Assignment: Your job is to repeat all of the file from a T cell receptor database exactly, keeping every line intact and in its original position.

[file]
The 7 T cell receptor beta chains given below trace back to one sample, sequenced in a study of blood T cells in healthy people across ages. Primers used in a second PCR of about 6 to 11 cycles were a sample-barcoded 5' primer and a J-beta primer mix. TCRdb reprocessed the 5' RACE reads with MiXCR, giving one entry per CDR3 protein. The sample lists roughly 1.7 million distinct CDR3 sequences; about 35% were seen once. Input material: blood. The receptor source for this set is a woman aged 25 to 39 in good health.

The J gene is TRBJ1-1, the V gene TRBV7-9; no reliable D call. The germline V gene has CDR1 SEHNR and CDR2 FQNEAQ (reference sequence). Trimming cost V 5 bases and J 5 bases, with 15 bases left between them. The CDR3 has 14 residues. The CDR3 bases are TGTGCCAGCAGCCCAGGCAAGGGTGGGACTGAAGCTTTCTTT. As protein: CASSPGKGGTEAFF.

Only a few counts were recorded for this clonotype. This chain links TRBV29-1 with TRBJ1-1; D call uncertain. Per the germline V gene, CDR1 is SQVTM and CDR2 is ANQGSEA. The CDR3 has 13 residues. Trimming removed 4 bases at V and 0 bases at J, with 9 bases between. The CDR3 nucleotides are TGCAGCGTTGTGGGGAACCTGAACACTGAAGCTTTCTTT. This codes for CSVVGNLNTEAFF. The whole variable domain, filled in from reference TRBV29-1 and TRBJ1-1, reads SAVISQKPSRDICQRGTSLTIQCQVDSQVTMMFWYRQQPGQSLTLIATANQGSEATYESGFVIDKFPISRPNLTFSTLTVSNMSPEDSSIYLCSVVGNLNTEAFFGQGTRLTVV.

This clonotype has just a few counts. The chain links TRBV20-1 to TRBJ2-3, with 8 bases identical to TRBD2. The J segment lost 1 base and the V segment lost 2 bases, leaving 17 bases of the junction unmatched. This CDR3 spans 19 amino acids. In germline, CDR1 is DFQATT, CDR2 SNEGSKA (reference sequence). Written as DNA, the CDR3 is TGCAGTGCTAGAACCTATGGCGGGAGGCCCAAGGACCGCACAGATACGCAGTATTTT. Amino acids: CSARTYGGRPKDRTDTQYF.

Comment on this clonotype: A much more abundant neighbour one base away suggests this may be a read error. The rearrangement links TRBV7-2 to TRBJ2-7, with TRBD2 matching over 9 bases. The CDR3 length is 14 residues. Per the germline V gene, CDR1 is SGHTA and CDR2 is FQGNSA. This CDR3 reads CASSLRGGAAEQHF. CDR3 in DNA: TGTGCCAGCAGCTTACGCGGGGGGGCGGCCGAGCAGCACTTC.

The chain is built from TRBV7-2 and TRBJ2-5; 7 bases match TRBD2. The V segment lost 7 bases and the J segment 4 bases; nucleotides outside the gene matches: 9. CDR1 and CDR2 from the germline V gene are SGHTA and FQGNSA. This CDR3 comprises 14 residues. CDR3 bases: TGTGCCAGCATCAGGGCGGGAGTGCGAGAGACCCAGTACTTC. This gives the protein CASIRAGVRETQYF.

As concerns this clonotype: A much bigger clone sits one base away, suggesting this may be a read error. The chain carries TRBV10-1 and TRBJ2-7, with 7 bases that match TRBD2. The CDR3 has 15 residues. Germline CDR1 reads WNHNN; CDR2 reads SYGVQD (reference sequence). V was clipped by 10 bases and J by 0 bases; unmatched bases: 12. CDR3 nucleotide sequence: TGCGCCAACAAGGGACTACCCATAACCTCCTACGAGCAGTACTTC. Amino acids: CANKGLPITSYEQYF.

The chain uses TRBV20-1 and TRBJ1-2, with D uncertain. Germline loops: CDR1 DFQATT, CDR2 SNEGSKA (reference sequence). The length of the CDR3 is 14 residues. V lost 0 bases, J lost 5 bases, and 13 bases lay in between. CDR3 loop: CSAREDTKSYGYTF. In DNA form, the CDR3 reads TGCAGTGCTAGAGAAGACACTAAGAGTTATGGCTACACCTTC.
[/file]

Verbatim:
The 7 T cell receptor beta chains given below trace back to one sample, sequenced in a study of blood T cells in healthy people across ages. Primers used in a second PCR of about 6 to 11 cycles were a sample-barcoded 5' primer and a J-beta primer mix. TCRdb reprocessed the 5' RACE reads with MiXCR, giving one entry per CDR3 protein. The sample lists roughly 1.7 million distinct CDR3 sequences; about 35% were seen once. Input material: blood. The receptor source for this set is a woman aged 25 to 39 in good health.

The J gene is TRBJ1-1, the V gene TRBV7-9; no reliable D call. The germline V gene has CDR1 SEHNR and CDR2 FQNEAQ (reference sequence). Trimming cost V 5 bases and J 5 bases, with 15 bases left between them. The CDR3 has 14 residues. The CDR3 bases are TGTGCCAGCAGCCCAGGCAAGGGTGGGACTGAAGCTTTCTTT. As protein: CASSPGKGGTEAFF.

Only a few counts were recorded for this clonotype. This chain links TRBV29-1 with TRBJ1-1; D call uncertain. Per the germline V gene, CDR1 is SQVTM and CDR2 is ANQGSEA. The CDR3 has 13 residues. Trimming removed 4 bases at V and 0 bases at J, with 9 bases between. The CDR3 nucleotides are TGCAGCGTTGTGGGGAACCTGAACACTGAAGCTTTCTTT. This codes for CSVVGNLNTEAFF. The whole variable domain, filled in from reference TRBV29-1 and TRBJ1-1, reads SAVISQKPSRDICQRGTSLTIQCQVDSQVTMMFWYRQQPGQSLTLIATANQGSEATYESGFVIDKFPISRPNLTFSTLTVSNMSPEDSSIYLCSVVGNLNTEAFFGQGTRLTVV.

This clonotype has just a few counts. The chain links TRBV20-1 to TRBJ2-3, with 8 bases identical to TRBD2. The J segment lost 1 base and the V segment lost 2 bases, leaving 17 bases of the junction unmatched. This CDR3 spans 19 amino acids. In germline, CDR1 is DFQATT, CDR2 SNEGSKA (reference sequence). Written as DNA, the CDR3 is TGCAGTGCTAGAACCTATGGCGGGAGGCCCAAGGACCGCACAGATACGCAGTATTTT. Amino acids: CSARTYGGRPKDRTDTQYF.

Comment on this clonotype: A much more abundant neighbour one base away suggests this may be a read error. The rearrangement links TRBV7-2 to TRBJ2-7, with TRBD2 matching over 9 bases. The CDR3 length is 14 residues. Per the germline V gene, CDR1 is SGHTA and CDR2 is FQGNSA. This CDR3 reads CASSLRGGAAEQHF. CDR3 in DNA: TGTGCCAGCAGCTTACGCGGGGGGGCGGCCGAGCAGCACTTC.

The chain is built from TRBV7-2 and TRBJ2-5; 7 bases match TRBD2. The V segment lost 7 bases and the J segment 4 bases; nucleotides outside the gene matches: 9. CDR1 and CDR2 from the germline V gene are SGHTA and FQGNSA. This CDR3 comprises 14 residues. CDR3 bases: TGTGCCAGCATCAGGGCGGGAGTGCGAGAGACCCAGTACTTC. This gives the protein CASIRAGVRETQYF.

As concerns this clonotype: A much bigger clone sits one base away, suggesting this may be a read error. The chain carries TRBV10-1 and TRBJ2-7, with 7 bases that match TRBD2. The CDR3 has 15 residues. Germline CDR1 reads WNHNN; CDR2 reads SYGVQD (reference sequence). V was clipped by 10 bases and J by 0 bases; unmatched bases: 12. CDR3 nucleotide sequence: TGCGCCAACAAGGGACTACCCATAACCTCCTACGAGCAGTACTTC. Amino acids: CANKGLPITSYEQYF.

The chain uses TRBV20-1 and TRBJ1-2, with D uncertain. Germline loops: CDR1 DFQATT, CDR2 SNEGSKA (reference sequence). The length of the CDR3 is 14 residues. V lost 0 bases, J lost 5 bases, and 13 bases lay in between. CDR3 loop: CSAREDTKSYGYTF. In DNA form, the CDR3 reads TGCAGTGCTAGAGAAGACACTAAGAGTTATGGCTACACCTTC.